Pigskin and Politics – NFL Commentators Go Off Script
Sports have historically been a ‘politics free zone’ where Americans of all ideological stripes and party affiliation can congregate and just enjoy some good old fashioned athletic competition. Not any more. Sure, there have been times throughout history where sports and politics have collided—Muhammad Ali’s refusal to be drafted to fight in Vietnam on religious grounds, Jesse Owens’ performance at the Berlin Olympics and the US boycott of the 1980 Summer Olympics in Moscow are all examples of this. A more recent trend, however, has seen sports commentators weigh in on political issues given the flimsiest excuse to do so.
Fox News personality Bill O’Reilly deserves some sort of dispensation in this discussion as he’s never had any pretense of being other than a political commentator. That didn’t stop him from participating in a bizarre sitdown interview with President Barack Obama during the 2010 Super Bowl pregame show. On one level it made sense for both men—it’s the biggest single television audience of the year and the game was broadcast on Fox TV. For Fox and O’Reilly it gave one of their ‘franchise players’ exposure to a huge audience that might not ordinarily watch him. For Obama, it was also a ‘no lose’ proposition—he got access to the same huge audience and the easy mea culpa that any controversial comment was due to the hostile questioning from the ideologically opposed Fox TV host. Despite accusations from the right that Obama was ‘evasive’ and from the left over O’Reilly’s ‘disrespect’ for the President the two men curiously reprised their interview before the 2014 Super Bowl. Many online betting fans remember that year as one of the most successful years for sports betting and earning cash.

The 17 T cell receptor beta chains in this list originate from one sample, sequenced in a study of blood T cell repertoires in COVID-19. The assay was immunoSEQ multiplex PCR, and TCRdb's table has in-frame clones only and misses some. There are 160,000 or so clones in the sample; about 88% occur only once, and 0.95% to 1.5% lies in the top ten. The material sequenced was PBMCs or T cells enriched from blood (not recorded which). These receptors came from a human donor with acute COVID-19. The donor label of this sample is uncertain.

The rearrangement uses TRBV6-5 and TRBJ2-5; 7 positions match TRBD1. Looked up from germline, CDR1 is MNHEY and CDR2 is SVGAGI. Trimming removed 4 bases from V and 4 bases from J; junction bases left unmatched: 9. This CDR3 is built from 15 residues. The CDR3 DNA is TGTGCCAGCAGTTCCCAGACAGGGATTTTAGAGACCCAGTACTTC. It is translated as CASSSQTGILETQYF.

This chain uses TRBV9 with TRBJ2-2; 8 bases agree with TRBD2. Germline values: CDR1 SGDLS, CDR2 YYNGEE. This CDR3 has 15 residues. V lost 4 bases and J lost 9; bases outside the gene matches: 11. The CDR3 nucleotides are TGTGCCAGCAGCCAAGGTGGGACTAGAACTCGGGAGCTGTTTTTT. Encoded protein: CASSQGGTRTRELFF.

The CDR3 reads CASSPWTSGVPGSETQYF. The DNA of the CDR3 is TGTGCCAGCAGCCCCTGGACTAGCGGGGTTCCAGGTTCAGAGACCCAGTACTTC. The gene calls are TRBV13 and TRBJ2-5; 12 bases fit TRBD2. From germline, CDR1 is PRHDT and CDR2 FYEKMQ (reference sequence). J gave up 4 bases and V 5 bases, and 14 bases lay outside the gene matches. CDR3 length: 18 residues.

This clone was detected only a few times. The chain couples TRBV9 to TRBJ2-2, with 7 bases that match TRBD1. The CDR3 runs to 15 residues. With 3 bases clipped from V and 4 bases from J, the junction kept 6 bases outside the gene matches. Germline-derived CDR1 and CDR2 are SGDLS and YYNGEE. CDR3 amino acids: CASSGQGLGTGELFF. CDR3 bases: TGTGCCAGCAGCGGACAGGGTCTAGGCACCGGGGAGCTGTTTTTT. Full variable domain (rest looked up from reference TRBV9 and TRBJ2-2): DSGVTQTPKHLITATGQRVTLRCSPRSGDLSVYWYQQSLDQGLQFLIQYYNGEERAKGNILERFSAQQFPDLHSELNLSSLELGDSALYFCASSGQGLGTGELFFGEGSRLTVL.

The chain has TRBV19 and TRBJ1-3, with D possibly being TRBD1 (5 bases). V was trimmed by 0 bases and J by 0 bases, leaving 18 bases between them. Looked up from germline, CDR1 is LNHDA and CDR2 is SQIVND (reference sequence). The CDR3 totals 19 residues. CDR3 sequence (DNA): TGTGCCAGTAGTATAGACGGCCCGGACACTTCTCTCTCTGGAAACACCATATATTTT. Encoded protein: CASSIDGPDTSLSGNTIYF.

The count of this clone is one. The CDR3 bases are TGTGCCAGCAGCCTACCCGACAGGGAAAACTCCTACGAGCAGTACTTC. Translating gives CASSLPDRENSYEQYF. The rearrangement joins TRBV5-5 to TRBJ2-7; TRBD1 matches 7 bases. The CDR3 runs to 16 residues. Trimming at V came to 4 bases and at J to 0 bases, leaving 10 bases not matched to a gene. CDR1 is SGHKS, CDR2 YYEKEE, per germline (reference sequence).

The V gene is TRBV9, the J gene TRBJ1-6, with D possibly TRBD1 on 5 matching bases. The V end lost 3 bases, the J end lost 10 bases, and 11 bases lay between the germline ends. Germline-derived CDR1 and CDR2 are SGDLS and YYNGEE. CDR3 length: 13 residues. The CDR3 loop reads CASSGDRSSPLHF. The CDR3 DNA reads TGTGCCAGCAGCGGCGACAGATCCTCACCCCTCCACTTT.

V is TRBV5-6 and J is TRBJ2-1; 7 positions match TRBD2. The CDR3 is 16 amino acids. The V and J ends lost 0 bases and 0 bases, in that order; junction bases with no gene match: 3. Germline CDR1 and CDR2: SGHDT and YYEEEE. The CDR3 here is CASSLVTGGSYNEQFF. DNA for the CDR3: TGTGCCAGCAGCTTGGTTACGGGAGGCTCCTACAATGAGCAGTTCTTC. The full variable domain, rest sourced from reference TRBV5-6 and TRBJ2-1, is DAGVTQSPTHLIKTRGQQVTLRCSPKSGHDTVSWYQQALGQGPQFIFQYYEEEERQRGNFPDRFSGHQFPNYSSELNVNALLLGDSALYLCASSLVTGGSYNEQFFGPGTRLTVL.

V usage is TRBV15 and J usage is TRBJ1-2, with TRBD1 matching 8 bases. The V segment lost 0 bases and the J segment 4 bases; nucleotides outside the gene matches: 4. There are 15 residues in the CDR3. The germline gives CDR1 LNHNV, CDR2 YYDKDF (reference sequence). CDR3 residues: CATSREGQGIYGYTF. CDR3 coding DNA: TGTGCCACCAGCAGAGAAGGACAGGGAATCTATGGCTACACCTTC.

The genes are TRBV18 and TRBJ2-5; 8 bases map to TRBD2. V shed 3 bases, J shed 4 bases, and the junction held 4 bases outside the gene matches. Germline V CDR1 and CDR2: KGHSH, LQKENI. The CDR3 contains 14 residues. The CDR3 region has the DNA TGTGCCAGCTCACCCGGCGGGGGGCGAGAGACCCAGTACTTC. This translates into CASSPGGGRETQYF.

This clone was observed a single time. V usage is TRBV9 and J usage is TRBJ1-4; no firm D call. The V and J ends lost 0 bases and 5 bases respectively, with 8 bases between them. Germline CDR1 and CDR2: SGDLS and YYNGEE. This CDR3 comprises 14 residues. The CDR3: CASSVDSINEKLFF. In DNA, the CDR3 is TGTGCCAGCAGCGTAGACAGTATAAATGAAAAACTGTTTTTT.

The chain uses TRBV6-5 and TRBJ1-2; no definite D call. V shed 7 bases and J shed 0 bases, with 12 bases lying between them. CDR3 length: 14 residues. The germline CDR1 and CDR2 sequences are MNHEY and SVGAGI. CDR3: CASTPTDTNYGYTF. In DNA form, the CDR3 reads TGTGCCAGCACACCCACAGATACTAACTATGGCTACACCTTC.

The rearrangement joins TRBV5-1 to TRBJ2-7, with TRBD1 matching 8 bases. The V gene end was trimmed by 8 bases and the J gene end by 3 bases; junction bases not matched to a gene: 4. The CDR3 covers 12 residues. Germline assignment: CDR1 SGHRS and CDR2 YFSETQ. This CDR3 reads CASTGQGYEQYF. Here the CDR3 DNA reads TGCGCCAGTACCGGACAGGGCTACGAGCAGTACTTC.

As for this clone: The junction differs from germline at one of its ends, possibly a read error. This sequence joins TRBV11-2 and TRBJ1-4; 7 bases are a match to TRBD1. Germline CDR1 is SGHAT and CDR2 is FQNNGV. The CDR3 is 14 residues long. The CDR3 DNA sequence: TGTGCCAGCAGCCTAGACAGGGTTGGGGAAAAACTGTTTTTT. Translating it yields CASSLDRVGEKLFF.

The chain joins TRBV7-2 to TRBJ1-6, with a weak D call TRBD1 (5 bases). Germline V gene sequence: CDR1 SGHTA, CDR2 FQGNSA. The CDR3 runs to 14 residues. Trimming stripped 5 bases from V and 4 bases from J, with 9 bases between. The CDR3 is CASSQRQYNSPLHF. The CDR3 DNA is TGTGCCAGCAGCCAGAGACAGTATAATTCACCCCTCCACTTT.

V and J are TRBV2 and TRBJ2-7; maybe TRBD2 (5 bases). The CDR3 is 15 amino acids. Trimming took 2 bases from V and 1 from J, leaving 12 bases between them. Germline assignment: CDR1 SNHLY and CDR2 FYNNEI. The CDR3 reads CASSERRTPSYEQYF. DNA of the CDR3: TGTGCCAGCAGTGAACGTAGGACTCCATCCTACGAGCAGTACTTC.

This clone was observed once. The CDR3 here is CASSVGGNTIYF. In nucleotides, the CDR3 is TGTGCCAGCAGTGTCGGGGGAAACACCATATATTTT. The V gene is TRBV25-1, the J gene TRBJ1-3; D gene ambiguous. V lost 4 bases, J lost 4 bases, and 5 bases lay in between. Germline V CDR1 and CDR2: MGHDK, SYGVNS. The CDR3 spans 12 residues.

The reigning champion of political diatribes during sporting events is NBC’s Bob Costas. He didn’t get a chance to do much bloviation and pontificating during the 2014 Winter Olympics due to a ghastly eye infection that he insisted on subjecting viewers to despite having several capable replacements waiting in the wings. He was replaced by Matt Lauer for two nights and Meredith Viera for one night but still had time to bash the legitimacy of snowboarding as an Olympic event and—more egregiously—praise Russian President Vladimir Putin for generally being a great guy despite copious evidence to the contrary.
Costas’ big stem-winders came before the Olympic games during NFL broadcasts. In separate incidents he went off against the 2nd Amendment in the wake of football player Jovan Belcher’s murder/suicide and later took to task the ownership of the Washington Redskins for their refusal to address what many consider a ‘racist’ nickname. It wasn’t that Costas didn’t have good points in both instances—it was the utter impropriety of subjecting NFL viewers to them in his role as a pro football announcer.